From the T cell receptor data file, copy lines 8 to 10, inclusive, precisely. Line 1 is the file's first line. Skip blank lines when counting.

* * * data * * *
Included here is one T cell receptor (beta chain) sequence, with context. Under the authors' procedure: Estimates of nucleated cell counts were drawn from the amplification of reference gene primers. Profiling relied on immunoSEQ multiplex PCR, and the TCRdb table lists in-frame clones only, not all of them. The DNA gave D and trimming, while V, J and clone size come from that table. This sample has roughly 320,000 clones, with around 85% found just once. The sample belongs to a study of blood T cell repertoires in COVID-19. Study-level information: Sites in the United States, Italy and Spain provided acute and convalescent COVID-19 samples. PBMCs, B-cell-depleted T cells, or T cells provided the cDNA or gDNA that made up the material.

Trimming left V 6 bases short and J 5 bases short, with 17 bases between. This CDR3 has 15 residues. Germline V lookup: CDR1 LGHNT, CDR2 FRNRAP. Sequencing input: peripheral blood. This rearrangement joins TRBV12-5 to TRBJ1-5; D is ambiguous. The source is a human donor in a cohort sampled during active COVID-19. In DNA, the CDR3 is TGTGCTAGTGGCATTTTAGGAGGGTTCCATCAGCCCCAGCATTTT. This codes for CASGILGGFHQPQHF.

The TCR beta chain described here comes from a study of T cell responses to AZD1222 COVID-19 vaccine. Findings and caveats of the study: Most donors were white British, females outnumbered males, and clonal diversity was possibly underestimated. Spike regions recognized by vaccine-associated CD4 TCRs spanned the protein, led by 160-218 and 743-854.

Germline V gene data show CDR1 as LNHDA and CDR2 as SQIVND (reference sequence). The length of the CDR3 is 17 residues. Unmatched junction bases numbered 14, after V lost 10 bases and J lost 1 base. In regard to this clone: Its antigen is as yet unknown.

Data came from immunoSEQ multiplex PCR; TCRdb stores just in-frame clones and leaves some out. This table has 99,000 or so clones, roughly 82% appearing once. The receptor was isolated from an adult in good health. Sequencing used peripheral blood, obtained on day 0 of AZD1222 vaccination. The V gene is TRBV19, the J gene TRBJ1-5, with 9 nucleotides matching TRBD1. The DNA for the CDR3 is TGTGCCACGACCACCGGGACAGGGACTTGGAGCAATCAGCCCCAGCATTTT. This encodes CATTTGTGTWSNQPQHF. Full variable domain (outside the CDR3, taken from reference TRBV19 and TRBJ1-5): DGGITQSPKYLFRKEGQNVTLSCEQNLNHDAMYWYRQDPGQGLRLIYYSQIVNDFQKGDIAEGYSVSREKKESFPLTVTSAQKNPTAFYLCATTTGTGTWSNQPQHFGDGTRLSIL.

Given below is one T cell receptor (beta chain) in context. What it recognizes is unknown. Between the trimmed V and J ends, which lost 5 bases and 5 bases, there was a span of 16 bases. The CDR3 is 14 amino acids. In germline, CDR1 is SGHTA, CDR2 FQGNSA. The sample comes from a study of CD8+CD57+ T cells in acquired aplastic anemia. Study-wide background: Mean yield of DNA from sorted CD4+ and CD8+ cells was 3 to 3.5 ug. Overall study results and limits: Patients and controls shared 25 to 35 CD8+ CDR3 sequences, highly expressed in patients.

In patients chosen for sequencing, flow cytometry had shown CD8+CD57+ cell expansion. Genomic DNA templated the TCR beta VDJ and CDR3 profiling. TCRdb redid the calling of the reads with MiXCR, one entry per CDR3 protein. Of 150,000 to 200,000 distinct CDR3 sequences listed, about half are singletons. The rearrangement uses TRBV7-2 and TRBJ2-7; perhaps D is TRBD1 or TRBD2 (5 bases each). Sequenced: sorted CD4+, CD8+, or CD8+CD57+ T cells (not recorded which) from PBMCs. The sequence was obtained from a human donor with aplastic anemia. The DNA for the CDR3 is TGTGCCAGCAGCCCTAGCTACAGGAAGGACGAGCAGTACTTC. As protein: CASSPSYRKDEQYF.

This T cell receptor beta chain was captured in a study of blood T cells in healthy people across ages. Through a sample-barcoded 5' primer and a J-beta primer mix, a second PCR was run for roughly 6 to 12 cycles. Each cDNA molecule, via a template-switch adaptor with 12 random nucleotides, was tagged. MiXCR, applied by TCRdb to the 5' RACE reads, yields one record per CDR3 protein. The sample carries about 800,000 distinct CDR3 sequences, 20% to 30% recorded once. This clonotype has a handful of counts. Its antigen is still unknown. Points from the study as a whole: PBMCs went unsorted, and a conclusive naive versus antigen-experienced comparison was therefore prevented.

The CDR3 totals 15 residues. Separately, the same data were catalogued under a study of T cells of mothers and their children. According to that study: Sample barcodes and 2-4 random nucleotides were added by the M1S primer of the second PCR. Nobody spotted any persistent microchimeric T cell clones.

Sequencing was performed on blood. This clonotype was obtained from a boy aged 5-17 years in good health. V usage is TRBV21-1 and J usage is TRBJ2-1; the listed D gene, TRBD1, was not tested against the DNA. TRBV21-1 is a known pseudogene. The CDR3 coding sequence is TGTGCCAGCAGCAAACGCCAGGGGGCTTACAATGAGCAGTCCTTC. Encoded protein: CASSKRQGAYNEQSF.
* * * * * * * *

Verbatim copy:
This T cell receptor beta chain was captured in a study of blood T cells in healthy people across ages. Through a sample-barcoded 5' primer and a J-beta primer mix, a second PCR was run for roughly 6 to 12 cycles. Each cDNA molecule, via a template-switch adaptor with 12 random nucleotides, was tagged. MiXCR, applied by TCRdb to the 5' RACE reads, yields one record per CDR3 protein. The sample carries about 800,000 distinct CDR3 sequences, 20% to 30% recorded once. This clonotype has a handful of counts. Its antigen is still unknown. Points from the study as a whole: PBMCs went unsorted, and a conclusive naive versus antigen-experienced comparison was therefore prevented.

The CDR3 totals 15 residues. Separately, the same data were catalogued under a study of T cells of mothers and their children. According to that study: Sample barcodes and 2-4 random nucleotides were added by the M1S primer of the second PCR. Nobody spotted any persistent microchimeric T cell clones.

Sequencing was performed on blood. This clonotype was obtained from a boy aged 5-17 years in good health. V usage is TRBV21-1 and J usage is TRBJ2-1; the listed D gene, TRBD1, was not tested against the DNA. TRBV21-1 is a known pseudogene. The CDR3 coding sequence is TGTGCCAGCAGCAAACGCCAGGGGGCTTACAATGAGCAGTCCTTC. Encoded protein: CASSKRQGAYNEQSF.